Bernie Sanders for President.
I grew up in the 1960s during the upheaval of the Civil Rights Movement and the division caused by the war in Vietnam. Even though I lived in deeply conservative Texas I was drawn to the so-called counterculture; speaking out against the war and thoroughly confused about Civil Rights. I was a committed, if clueless, liberal who campaigned for George McGovern and prayed for the end of the Nixon regime. Even then we knew he was bad, though it was not until later that we found out how bad.
Over the next four decades I served in the Navy, went to college and entered the workforce. I raised a family. Went to graduate school. By the beginning of the 21st century I was a firmly entrenched Mr. Suburbia with a wife, a kid, a minivan, a house in the suburbs and a 401k. I was happy to see Obama elected. He didn’t light any idealistic fires for me but I hoped it was a sign the nation was progressing beyond its racist past.
The racist Tea Party backlash to Obama’s election pushed me out of the conservative camp. I was disillusioned and adrift politically. In 2012 I changed my registration to Democrat and voted for Obama, the first Democrat I had voted for since McGovern. There were (and are) a number of positions of Democratic orthodoxy I can’t support, but even then it looked like the Republican Party was going over the edge.
I started to follow this crazy old guy from Vermont on Facebook. He stated positions about social welfare and justice that really resonated with me. The cynicism in which American politics had become drenched was replaced by the hope that it might be possible to actually move the nation forward toward justice. The more I learned about Bernie the more impressed I became. Here was the real deal. A sixties radical, present and active in the struggle for racial and economic justice, his decades long career driven by a consistent vision of a nation of freedom and justice. He articulated what I believe America has always stood for better than anyone I had ever heard. And for every stupid mistake foreign and domestic the nation had made in the preceding decades there was a YouTube video of Bernie warning against it. When Bernie announced his candidacy in 2015 I was on board right away. I made a small donation to his campaign, the first time I had done so in several years.
The 2016 campaign began with me more enthusiastic toward the possibilities of politics than I had been since I was a teenager. But enthusiasm soon gave way to disappointment and then anger as it became clear the process was rigged by the DNC against Bernie. I never gave up belief in him or lost hope in his campaign, but I became thoroughly disillusioned with the Democratic Party elite. They were as much in the pockets of Wall Street as the Republicans. Meanwhile the Republican Party was careening off a cliff.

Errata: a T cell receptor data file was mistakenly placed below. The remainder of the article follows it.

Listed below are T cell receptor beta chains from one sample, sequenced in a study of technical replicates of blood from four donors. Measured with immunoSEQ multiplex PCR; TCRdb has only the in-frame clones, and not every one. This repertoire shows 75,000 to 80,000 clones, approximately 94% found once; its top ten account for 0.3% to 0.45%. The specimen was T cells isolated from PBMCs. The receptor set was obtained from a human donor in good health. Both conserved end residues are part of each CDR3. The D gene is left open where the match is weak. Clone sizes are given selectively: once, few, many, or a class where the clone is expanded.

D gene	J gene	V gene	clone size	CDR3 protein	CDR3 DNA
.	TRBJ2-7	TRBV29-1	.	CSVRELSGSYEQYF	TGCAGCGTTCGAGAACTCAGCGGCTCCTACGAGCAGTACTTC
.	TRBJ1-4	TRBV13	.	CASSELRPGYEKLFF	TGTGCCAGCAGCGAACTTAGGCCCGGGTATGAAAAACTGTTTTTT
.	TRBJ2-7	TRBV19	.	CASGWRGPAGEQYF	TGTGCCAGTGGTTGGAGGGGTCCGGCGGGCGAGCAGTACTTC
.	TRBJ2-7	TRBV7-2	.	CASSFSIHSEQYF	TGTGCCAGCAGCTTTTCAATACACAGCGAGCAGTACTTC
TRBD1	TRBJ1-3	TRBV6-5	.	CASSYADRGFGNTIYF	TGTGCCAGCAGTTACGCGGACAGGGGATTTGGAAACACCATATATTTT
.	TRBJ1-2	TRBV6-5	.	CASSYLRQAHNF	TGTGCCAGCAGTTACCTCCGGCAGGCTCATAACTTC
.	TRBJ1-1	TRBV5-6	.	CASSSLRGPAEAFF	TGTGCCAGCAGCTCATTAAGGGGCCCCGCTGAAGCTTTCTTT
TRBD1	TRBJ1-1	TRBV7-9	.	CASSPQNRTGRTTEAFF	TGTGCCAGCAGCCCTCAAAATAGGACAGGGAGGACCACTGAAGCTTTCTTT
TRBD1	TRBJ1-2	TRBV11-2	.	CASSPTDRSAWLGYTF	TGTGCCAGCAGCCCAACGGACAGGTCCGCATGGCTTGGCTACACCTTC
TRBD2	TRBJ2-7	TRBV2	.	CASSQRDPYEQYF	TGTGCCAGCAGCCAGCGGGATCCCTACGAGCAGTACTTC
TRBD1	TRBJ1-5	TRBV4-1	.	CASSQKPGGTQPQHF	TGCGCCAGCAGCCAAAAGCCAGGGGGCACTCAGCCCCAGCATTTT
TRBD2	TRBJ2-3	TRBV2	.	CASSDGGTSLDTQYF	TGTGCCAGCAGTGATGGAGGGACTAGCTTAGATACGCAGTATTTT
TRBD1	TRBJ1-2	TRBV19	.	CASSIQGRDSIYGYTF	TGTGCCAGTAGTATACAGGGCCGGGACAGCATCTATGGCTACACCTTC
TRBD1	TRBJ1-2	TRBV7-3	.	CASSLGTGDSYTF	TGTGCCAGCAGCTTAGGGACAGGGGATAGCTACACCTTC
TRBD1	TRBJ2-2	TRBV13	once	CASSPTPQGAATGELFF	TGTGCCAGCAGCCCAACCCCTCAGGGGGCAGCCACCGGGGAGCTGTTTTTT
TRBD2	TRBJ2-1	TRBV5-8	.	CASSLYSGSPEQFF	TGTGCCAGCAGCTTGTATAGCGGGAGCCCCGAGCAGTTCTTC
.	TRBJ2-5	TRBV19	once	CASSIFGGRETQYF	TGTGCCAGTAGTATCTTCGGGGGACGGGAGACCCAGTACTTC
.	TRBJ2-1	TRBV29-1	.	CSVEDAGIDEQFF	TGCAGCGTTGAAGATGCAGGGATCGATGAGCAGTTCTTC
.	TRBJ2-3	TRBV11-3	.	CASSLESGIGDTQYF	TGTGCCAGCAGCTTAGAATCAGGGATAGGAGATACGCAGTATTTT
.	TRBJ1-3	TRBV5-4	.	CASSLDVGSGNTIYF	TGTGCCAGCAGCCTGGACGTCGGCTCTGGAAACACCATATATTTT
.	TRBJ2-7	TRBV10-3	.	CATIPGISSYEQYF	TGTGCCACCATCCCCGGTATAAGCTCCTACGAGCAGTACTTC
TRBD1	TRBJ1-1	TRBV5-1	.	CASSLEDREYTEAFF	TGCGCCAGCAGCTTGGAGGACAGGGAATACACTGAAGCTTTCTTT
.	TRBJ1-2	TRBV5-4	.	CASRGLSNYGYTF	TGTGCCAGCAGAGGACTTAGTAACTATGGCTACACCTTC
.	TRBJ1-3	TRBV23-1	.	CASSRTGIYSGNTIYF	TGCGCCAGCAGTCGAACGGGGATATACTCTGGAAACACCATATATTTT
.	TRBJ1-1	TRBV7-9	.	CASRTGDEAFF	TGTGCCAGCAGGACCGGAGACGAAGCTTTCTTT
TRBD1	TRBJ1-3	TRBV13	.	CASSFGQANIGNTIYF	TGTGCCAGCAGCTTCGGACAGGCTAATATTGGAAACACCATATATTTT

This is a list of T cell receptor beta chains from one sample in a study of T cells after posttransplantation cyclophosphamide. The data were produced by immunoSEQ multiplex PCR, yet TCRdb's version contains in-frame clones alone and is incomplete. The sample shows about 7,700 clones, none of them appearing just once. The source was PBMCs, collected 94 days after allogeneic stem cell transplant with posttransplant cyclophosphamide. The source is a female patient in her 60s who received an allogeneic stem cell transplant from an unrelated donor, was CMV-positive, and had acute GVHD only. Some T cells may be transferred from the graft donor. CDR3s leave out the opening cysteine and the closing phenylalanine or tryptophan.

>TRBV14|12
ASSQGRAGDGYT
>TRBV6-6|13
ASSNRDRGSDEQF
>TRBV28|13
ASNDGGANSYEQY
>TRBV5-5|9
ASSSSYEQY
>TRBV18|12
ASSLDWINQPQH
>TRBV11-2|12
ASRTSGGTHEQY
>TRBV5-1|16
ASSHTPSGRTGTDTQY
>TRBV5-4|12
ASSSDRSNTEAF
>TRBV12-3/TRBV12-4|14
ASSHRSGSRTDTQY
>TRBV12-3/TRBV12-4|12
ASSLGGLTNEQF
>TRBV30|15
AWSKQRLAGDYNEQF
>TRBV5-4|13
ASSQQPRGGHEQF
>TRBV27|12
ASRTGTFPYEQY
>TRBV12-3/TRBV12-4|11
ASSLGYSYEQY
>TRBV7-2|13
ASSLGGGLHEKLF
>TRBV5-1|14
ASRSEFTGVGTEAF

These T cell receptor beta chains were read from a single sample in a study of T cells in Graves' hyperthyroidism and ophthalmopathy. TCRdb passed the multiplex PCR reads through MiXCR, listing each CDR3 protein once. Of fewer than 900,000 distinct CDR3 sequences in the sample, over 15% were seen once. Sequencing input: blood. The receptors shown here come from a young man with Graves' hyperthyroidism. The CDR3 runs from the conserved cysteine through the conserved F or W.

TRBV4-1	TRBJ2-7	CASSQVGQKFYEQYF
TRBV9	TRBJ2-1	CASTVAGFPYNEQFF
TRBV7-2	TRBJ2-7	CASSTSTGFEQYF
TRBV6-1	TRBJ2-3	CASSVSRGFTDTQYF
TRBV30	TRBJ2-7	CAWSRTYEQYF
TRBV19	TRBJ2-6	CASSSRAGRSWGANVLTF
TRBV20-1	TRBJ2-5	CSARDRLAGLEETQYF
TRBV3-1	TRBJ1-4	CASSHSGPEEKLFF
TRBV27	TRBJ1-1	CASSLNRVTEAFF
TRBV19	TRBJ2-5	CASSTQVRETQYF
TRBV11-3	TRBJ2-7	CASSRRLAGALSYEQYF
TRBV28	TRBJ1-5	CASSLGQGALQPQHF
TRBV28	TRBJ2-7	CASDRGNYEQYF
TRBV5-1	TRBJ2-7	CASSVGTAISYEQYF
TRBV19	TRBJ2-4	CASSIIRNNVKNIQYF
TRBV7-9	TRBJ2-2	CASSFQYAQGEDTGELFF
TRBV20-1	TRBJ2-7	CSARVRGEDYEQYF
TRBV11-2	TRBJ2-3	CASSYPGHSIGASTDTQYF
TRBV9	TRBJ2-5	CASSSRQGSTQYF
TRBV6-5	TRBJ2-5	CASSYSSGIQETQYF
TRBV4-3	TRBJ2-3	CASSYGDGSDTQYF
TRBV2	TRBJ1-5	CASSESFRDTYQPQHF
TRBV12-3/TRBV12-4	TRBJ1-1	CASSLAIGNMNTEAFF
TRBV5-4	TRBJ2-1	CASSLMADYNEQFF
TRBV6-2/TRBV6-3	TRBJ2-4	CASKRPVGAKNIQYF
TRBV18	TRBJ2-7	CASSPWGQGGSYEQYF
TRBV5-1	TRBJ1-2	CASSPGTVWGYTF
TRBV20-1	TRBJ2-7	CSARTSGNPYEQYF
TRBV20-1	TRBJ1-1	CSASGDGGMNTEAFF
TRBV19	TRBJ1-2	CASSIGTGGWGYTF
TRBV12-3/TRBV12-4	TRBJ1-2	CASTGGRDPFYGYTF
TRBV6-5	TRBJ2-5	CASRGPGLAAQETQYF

I was happy about the change in direction Bernie was able to bring to the Democratic platform and the national agenda based on his unexpected success in the primaries. But I was never able to fully support Hillary, mostly because she represented the status quo of bought politicians, but also because of her complicity in rigging the primaries. I wrote in my vote for Bernie in the general election, even though I expected Hillary to win.
The day after the election, when it became clear that Hillary was the only candidate who could have lost the election to a grandstanding buffoon, I predicted, and my prediction has been borne out by circumstance, that the Trump administration would initiate an awakening in American politics. Women, young people and minorities are much more engaged than they were before. The idea that democracy can run on autopilot, that politics is boring and useless, that “someone else” will take care of it has been thoroughly discredited. People have come to realize that not choosing is a choice; that not participating is in fact supporting the status quo, or worse.
Further, the Democratic Party led by Hillary Clinton entered the 2016 election with the agenda “I’m not Trump.” But single handedly Bernie pushed the debate in the Democratic Party to considering ideas for real change. Healthcare as a right. $15 minimum wage. Student loan relief. Reining in Wall Street’s corruption of government. Racial and economic justice. These are the issues Democrats are discussing today as the 2020 election approaches. In the two years since the election Bernie has continued to aggressively press his agenda of bringing about fair play and justice. He was instrumental in forcing Amazon to raise its minimum wage, and he has spoken out clearly and forcefully against American involvement in support of criminal regimes.
Our nation has suffered great damage under the Trump administration. The very survival of our free society is at stake. In a time so fraught with danger we do not need more politics as usual. We do not need a President who pays lip service to progressive ideas but has no record of championing them. We do not need a President whose views adjust to whatever the polls tell him. And we do not need another President in the pocket of the billionaire elite, the lunatic right, and/or foreign interests.
We need Bernie Sanders, and progressives nationwide to support him. Bernie Sanders is the right man at the right time. I wholeheartedly endorse Bernie Sanders for President of the United States.